Thompson has undertaken to hold “town hall” meetings with NYT staffers where, among other things, he could answer any questions about the Savile affair. Postponed in December due to a delay in the final Pollard report, Thompson then said they would take place “early in the new year.”

Queries sent to the NYT Co. on Sunday brought no response by press time.

British police say Savile, on a scale of abuse “unprecedented in the U.K.,” committed more than 200 sex crimes between 1955 and 2009, including 34 rapes, and that most of the victims were children and teenagers.

Timeline of Thompson’s statements denying knowledge of Savile pedophile allegations

--Sept. 16, 2012: Thompson leaves the BBC, ahead of taking up the post of president and CEO of the New York Times Co.

--Oct. 13: After a rival TV network in early October airs a documentary on the Savile claims, Thompson issues a statement saying, “I was not notified or briefed about the ‘Newsnight’ investigation, nor was I involved in any way in the decision not to complete and air the investigation. During my time as director general of the BBC, I never heard any allegations or received any complaints about Jimmy Savile.”

(Several days later it emerges that Thompson had in fact been made aware of the Newsnight investigation, during a brief conversation with a reporter at a company Christmas drinks party in December 2011. British lawmaker Rob Wilson then wrote to Thompson, seeking answers.)

--Oct. 23: Thompson in a letter of reply to Wilson writes: “I was never formally notified about the ‘Newsnight’ investigation and was not briefed about the allegations they were examining and to what extent, if at all, those allegations related to Savile’s work at the BBC.”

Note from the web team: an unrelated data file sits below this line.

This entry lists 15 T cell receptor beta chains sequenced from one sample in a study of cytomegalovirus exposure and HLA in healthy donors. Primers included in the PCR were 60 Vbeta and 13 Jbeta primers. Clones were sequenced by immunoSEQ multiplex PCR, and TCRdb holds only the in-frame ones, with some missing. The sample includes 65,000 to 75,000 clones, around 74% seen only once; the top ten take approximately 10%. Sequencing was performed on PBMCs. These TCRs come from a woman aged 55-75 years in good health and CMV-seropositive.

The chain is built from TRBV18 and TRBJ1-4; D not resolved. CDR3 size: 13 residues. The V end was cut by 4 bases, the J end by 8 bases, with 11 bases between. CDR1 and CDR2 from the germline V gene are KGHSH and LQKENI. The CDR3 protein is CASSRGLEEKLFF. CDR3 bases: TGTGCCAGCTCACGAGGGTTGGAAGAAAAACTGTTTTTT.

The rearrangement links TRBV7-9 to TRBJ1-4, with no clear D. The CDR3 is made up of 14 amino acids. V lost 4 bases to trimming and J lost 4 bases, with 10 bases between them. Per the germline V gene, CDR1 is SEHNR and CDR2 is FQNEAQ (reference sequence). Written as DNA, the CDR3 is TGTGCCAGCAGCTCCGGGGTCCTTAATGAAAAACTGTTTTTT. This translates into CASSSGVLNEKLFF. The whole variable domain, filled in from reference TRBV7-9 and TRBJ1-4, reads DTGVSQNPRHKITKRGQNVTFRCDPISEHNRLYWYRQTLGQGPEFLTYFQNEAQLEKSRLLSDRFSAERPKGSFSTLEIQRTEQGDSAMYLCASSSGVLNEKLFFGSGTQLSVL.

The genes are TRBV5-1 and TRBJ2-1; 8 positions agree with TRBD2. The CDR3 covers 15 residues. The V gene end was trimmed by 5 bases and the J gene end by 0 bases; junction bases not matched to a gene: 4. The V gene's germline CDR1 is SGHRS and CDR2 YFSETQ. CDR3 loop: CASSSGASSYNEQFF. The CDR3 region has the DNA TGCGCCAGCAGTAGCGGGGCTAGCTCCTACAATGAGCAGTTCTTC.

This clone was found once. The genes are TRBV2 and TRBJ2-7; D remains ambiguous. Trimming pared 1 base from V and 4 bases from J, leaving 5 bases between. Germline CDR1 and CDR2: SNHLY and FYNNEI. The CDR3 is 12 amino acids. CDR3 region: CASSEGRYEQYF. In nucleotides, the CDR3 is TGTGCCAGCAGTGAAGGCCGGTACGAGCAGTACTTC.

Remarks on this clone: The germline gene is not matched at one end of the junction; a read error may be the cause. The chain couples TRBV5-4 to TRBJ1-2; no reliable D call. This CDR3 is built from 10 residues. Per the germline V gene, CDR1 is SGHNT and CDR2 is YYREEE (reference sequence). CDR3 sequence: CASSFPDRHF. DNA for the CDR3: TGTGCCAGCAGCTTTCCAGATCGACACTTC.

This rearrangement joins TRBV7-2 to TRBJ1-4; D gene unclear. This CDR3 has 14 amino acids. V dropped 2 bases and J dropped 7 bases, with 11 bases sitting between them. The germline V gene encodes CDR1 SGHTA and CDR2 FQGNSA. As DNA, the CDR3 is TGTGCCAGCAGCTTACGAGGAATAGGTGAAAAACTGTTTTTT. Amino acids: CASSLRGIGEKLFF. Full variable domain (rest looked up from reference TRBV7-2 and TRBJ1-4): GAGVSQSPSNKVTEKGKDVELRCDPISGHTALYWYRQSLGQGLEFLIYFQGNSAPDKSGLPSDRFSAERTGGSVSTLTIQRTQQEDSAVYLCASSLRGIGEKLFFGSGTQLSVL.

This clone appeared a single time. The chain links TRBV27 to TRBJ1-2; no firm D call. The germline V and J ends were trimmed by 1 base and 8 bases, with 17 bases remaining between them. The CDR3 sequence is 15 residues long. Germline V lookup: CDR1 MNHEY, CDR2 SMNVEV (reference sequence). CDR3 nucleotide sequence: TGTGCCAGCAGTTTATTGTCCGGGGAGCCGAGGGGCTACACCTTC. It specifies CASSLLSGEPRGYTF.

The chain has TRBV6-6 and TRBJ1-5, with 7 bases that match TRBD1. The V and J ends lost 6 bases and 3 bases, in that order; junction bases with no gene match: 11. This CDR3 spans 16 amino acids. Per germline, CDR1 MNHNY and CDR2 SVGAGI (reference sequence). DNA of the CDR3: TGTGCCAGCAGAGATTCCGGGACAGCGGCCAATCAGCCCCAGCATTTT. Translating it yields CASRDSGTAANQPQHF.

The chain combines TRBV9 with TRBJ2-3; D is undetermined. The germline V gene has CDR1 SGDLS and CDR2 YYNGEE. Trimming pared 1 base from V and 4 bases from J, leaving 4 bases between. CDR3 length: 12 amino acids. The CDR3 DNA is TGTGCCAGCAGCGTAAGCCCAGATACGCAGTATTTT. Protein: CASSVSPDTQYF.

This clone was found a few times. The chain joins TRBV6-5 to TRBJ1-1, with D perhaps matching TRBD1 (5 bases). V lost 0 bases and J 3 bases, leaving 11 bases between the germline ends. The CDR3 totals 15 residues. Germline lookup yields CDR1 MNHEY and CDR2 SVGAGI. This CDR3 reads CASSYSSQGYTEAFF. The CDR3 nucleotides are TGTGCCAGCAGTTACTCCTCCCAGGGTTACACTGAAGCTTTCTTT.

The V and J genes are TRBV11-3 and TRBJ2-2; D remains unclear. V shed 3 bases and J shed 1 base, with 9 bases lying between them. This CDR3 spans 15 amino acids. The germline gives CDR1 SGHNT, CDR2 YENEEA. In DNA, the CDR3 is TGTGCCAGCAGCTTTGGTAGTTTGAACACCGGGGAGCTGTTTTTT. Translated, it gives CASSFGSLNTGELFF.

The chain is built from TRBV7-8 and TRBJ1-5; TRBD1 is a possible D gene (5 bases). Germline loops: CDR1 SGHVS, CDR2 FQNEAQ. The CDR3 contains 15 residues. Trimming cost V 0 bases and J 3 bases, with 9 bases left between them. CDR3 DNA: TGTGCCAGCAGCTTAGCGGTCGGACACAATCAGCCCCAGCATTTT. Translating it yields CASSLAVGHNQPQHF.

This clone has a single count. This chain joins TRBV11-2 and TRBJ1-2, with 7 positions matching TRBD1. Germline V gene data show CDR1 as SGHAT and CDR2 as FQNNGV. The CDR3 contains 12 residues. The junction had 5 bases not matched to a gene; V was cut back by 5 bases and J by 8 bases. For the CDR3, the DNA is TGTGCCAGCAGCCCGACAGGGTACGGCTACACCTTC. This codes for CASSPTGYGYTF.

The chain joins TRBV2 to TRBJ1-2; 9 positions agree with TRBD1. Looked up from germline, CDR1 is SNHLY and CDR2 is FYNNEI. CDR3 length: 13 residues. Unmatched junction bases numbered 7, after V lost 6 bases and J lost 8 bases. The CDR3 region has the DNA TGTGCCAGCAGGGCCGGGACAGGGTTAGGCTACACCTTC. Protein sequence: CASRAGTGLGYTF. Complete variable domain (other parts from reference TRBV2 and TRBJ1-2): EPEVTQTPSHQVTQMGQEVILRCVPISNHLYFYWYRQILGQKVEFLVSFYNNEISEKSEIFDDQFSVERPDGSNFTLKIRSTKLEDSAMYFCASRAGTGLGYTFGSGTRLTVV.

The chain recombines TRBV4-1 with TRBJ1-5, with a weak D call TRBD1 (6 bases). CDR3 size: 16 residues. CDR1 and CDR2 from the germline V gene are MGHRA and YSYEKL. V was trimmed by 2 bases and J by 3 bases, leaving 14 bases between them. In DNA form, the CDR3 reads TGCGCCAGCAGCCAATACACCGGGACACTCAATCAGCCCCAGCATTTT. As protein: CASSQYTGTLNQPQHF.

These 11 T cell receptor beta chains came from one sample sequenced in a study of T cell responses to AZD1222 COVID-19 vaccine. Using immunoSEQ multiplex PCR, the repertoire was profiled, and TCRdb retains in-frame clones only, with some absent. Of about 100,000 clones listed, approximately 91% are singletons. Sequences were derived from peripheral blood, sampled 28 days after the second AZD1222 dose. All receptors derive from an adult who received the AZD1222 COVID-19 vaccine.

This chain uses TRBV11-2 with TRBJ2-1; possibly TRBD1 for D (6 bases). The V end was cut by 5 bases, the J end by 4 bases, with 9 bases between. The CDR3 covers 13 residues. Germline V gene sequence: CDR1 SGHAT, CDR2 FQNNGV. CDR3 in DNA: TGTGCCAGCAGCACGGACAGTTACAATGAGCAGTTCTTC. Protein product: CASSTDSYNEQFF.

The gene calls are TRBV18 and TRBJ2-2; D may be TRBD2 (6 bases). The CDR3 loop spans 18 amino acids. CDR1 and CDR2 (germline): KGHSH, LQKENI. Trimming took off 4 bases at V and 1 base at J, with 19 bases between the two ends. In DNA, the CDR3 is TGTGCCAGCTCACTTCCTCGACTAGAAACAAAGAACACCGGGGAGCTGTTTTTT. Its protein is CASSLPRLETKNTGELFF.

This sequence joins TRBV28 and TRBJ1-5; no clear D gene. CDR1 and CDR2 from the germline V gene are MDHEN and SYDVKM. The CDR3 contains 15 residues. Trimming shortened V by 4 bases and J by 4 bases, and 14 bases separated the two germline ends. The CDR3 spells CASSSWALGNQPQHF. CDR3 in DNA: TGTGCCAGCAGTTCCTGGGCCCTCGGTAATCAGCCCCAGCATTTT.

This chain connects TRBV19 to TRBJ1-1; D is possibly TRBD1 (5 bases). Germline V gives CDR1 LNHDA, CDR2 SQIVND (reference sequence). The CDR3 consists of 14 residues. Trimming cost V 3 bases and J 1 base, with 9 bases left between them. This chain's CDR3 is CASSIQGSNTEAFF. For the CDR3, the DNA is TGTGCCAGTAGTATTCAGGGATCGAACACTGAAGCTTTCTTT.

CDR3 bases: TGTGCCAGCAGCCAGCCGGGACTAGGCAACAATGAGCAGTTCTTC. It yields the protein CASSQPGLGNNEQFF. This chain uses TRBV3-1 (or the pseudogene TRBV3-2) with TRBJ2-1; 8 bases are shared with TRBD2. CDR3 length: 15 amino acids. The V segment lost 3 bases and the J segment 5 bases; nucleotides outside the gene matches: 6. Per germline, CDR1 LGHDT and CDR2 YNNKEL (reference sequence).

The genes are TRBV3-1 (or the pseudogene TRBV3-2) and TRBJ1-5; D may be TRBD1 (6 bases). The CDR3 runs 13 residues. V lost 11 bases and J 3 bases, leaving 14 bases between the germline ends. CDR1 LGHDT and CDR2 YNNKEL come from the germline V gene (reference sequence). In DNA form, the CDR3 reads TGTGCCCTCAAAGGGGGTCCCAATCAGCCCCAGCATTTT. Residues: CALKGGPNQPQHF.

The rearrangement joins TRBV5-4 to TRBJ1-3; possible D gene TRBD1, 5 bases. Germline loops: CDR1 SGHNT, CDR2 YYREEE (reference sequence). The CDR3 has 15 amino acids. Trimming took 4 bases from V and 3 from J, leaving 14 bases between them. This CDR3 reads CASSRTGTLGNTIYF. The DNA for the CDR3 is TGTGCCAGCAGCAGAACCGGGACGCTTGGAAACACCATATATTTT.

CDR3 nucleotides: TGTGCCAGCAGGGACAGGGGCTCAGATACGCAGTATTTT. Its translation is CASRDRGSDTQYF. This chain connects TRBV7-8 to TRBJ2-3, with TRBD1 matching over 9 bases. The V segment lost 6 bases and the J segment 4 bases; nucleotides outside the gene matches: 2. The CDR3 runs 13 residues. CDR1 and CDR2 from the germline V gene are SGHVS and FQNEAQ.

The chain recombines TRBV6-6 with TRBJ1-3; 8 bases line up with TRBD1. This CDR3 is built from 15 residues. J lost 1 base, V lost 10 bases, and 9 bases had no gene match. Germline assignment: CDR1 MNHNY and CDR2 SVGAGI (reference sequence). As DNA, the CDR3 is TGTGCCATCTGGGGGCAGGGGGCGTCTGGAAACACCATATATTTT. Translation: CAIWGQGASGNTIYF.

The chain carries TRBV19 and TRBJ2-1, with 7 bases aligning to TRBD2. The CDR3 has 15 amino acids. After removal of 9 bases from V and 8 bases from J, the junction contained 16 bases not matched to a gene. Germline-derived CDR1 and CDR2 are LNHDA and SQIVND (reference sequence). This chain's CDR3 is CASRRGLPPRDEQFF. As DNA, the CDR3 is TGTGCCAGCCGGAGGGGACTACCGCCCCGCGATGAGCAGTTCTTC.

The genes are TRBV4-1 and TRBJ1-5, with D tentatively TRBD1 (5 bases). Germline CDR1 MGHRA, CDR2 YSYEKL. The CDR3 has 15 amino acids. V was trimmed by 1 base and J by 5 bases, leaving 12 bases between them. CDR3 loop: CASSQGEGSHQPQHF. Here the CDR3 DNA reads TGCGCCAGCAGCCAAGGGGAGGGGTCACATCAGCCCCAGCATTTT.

He confirms the brief cocktail party conversation had taken place, but says the reporter had not mentioned what allegations were being investigated against Savile.

Thompson tells Wilson further that, throughout his BBC career, he had never heard allegations about Savile’s alleged abusive behavior.

“In the broader matter of Jimmy Savile’s alleged wrong-doing, I have no knowledge of any complaints or queries about him or his behavior during my time as DG (2004-2012), nor in my previous long period as a BBC manager.” (Thompson joined the corporation in 1979 as a production trainee and held management positions from 1996 onward. Savile’s BBC career ran from 1964 to 1994, with subsequent guest appearances as late as 2006.)

“I understand that some people claim to have known about these allegations. I never heard them or indeed any allegations of anything either criminal or anti-social that he was said to have done. If I had, I would have raised them with senior colleagues and contacted the police.”

--Oct. 23: The NYT publishes a report on an interview in which Thompson says that during the cocktail party conversation he had not asked for specifics of the Newsnight investigation, but that he had brought up the matter with BBC News staff the following day.

He says that neither at the Christmas party nor the next day was he told the substance of the allegations against Savile, nor had he asked.

“Had I known about the nature of the allegations and the credible allegations that these horrific crimes had taken place during his time at the BBC and in the building at the BBC, I of course would have considered them very grave and would have acted very differently.”

--Oct. 23: In a further report, the NYT quotes Thompson as saying, “I knew about its [the Newsnight investigation’s] existence. But I was told however the program decided to stop it … I was not given any detail of what the program had been investigating.”

--Nov. 23: Thompson flies to London to give evidence to the Pollard inquiry. Pollard would later report that Thompson told him that “he did not learn any specifics of the [Newsnight] investigation, and remained ignorant of the fact the investigation was into allegations of sexual abuse.”